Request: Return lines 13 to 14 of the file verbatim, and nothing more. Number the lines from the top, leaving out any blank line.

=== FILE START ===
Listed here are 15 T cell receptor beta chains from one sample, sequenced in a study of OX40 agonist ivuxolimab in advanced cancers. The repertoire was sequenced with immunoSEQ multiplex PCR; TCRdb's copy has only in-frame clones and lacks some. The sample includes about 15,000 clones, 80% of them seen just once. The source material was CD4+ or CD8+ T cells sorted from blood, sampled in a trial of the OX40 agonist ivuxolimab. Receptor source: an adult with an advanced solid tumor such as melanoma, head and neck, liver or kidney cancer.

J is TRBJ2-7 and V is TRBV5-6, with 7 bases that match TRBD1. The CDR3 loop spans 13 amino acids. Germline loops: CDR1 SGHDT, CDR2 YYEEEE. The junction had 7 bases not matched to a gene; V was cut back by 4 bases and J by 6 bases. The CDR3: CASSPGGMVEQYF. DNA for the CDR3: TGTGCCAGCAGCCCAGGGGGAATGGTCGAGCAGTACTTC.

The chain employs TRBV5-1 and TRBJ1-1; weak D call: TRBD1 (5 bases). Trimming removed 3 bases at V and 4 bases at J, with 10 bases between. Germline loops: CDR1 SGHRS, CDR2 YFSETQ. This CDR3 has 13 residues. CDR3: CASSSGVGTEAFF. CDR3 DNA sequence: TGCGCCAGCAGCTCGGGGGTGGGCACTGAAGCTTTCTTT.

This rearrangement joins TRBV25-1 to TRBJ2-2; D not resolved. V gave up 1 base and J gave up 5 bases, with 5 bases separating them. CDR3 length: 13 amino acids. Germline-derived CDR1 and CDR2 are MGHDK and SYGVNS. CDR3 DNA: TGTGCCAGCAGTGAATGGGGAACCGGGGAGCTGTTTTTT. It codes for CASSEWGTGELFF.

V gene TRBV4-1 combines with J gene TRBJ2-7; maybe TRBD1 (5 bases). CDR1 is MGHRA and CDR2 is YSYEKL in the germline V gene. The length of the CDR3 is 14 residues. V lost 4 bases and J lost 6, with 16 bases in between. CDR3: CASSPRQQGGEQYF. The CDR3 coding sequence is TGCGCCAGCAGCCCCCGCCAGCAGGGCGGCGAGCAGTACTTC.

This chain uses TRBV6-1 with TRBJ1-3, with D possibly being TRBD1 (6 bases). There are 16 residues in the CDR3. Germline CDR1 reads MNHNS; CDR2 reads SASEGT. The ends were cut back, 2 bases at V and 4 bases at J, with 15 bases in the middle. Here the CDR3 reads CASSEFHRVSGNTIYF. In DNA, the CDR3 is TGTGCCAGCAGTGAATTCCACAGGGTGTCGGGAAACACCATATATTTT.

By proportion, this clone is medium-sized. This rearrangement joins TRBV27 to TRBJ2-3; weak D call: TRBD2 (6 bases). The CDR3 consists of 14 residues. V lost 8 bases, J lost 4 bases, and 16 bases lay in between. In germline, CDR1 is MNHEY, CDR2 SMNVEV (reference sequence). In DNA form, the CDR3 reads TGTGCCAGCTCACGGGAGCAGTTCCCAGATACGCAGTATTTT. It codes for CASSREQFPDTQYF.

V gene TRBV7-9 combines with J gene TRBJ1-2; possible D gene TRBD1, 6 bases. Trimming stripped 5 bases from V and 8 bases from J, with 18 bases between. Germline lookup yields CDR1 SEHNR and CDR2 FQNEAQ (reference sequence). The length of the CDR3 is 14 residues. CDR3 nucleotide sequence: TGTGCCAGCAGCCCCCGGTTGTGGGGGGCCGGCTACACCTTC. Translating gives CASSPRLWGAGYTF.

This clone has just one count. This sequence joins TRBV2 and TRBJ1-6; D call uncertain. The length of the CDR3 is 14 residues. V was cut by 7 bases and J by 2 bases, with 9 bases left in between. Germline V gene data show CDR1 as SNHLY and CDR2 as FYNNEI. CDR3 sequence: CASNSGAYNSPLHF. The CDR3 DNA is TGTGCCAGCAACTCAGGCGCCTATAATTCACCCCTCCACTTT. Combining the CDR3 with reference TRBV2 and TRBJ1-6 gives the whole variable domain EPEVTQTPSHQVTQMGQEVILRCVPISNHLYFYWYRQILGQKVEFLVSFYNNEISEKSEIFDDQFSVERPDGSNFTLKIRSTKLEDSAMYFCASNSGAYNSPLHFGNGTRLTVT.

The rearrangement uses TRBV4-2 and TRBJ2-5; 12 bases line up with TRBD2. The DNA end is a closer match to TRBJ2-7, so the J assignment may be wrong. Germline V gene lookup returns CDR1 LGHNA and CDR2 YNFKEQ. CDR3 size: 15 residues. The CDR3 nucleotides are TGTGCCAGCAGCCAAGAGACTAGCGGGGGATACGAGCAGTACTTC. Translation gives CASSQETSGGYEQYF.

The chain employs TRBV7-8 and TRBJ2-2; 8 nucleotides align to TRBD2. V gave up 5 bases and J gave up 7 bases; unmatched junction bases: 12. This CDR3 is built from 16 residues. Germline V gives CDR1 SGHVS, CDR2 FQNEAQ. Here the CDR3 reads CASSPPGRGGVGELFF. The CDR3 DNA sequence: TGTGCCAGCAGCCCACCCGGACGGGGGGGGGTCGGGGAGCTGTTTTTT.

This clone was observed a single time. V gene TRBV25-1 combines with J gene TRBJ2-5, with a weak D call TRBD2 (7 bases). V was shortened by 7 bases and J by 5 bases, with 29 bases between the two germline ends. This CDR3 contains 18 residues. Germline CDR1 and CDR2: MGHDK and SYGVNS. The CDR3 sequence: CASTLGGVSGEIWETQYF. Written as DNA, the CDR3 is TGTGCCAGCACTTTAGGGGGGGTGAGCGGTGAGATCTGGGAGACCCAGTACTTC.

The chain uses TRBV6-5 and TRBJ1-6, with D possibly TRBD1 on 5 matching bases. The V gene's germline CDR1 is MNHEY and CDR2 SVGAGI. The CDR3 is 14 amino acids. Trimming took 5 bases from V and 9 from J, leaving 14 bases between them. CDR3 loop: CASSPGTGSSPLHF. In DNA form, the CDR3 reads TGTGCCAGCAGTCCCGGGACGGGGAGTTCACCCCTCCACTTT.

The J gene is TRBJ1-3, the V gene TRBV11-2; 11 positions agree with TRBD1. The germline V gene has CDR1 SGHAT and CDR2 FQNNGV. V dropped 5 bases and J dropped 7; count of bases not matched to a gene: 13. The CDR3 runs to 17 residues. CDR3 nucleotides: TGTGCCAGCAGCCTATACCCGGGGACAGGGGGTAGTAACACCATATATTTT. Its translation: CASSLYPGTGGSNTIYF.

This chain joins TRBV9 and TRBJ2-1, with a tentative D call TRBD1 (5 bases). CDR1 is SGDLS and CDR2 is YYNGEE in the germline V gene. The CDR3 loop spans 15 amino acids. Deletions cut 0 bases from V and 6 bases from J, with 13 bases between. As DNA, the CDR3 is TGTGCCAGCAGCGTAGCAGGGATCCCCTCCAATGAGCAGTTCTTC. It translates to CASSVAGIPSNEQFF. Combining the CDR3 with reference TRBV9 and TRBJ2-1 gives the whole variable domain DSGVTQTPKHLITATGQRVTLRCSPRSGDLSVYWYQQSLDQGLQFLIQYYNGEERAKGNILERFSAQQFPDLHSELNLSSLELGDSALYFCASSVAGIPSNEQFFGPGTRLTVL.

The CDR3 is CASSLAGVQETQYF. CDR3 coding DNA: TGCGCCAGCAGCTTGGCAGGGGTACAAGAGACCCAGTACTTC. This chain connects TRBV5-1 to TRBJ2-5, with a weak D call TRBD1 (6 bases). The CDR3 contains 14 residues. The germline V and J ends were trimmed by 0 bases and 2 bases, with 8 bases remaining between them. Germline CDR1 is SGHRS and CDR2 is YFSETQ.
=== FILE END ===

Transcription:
The chain uses TRBV6-5 and TRBJ1-6, with D possibly TRBD1 on 5 matching bases. The V gene's germline CDR1 is MNHEY and CDR2 SVGAGI. The CDR3 is 14 amino acids. Trimming took 5 bases from V and 9 from J, leaving 14 bases between them. CDR3 loop: CASSPGTGSSPLHF. In DNA form, the CDR3 reads TGTGCCAGCAGTCCCGGGACGGGGAGTTCACCCCTCCACTTT.

The J gene is TRBJ1-3, the V gene TRBV11-2; 11 positions agree with TRBD1. The germline V gene has CDR1 SGHAT and CDR2 FQNNGV. V dropped 5 bases and J dropped 7; count of bases not matched to a gene: 13. The CDR3 runs to 17 residues. CDR3 nucleotides: TGTGCCAGCAGCCTATACCCGGGGACAGGGGGTAGTAACACCATATATTTT. Its translation: CASSLYPGTGGSNTIYF.